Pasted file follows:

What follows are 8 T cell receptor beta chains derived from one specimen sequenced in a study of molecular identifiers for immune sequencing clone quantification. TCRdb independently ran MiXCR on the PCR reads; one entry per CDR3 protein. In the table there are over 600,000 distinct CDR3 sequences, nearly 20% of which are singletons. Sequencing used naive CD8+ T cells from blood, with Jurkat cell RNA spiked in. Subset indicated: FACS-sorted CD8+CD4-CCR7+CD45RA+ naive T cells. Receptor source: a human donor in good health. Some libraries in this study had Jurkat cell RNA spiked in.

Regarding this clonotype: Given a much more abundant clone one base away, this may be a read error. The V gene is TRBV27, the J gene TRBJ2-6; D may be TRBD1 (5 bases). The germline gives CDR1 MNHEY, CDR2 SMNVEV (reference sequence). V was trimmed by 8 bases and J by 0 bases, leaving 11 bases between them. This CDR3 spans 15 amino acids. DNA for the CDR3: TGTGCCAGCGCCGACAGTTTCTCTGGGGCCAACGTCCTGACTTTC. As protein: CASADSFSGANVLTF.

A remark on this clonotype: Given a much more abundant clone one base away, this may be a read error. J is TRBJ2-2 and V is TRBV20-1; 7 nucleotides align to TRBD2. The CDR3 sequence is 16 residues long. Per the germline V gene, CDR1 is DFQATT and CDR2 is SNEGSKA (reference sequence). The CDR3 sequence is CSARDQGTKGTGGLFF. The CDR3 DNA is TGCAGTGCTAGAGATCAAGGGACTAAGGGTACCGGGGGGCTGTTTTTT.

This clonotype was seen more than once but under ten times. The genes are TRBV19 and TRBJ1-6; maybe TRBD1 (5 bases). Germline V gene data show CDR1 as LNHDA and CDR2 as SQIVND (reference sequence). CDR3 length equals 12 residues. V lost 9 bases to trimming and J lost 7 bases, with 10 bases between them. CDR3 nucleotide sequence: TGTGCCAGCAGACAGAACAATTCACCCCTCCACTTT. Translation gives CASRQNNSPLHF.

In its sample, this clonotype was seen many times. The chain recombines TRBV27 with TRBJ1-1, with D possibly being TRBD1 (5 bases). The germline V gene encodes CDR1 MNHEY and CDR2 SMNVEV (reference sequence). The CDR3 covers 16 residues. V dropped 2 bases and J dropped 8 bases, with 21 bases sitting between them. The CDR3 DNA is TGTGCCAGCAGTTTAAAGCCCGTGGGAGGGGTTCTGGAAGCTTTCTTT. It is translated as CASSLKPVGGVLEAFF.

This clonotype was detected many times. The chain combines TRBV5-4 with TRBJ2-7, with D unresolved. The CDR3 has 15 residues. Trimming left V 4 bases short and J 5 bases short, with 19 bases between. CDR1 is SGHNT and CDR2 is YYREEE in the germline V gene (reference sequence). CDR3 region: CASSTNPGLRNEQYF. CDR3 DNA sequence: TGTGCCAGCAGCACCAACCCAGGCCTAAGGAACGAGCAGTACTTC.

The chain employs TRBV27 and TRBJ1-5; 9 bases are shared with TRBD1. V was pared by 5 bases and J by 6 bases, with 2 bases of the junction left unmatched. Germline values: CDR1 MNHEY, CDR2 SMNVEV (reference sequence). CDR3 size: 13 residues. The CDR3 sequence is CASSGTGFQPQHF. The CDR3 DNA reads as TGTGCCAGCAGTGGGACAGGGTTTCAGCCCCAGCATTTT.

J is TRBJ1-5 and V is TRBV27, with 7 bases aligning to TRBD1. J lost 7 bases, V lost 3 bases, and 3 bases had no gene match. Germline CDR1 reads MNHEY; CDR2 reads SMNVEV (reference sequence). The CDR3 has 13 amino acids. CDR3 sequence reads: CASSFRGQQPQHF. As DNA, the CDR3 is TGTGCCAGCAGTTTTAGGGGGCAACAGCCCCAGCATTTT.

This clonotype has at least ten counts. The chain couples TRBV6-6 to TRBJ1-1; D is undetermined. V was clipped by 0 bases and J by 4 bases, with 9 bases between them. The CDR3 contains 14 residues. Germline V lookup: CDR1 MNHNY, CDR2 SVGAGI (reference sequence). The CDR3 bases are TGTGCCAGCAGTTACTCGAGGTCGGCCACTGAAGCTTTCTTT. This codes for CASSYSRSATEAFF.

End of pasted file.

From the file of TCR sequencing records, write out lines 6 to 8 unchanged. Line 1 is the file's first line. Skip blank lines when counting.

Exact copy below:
This clonotype was detected many times. The chain combines TRBV5-4 with TRBJ2-7, with D unresolved. The CDR3 has 15 residues. Trimming left V 4 bases short and J 5 bases short, with 19 bases between. CDR1 is SGHNT and CDR2 is YYREEE in the germline V gene (reference sequence). CDR3 region: CASSTNPGLRNEQYF. CDR3 DNA sequence: TGTGCCAGCAGCACCAACCCAGGCCTAAGGAACGAGCAGTACTTC.

The chain employs TRBV27 and TRBJ1-5; 9 bases are shared with TRBD1. V was pared by 5 bases and J by 6 bases, with 2 bases of the junction left unmatched. Germline values: CDR1 MNHEY, CDR2 SMNVEV (reference sequence). CDR3 size: 13 residues. The CDR3 sequence is CASSGTGFQPQHF. The CDR3 DNA reads as TGTGCCAGCAGTGGGACAGGGTTTCAGCCCCAGCATTTT.

J is TRBJ1-5 and V is TRBV27, with 7 bases aligning to TRBD1. J lost 7 bases, V lost 3 bases, and 3 bases had no gene match. Germline CDR1 reads MNHEY; CDR2 reads SMNVEV (reference sequence). The CDR3 has 13 amino acids. CDR3 sequence reads: CASSFRGQQPQHF. As DNA, the CDR3 is TGTGCCAGCAGTTTTAGGGGGCAACAGCCCCAGCATTTT.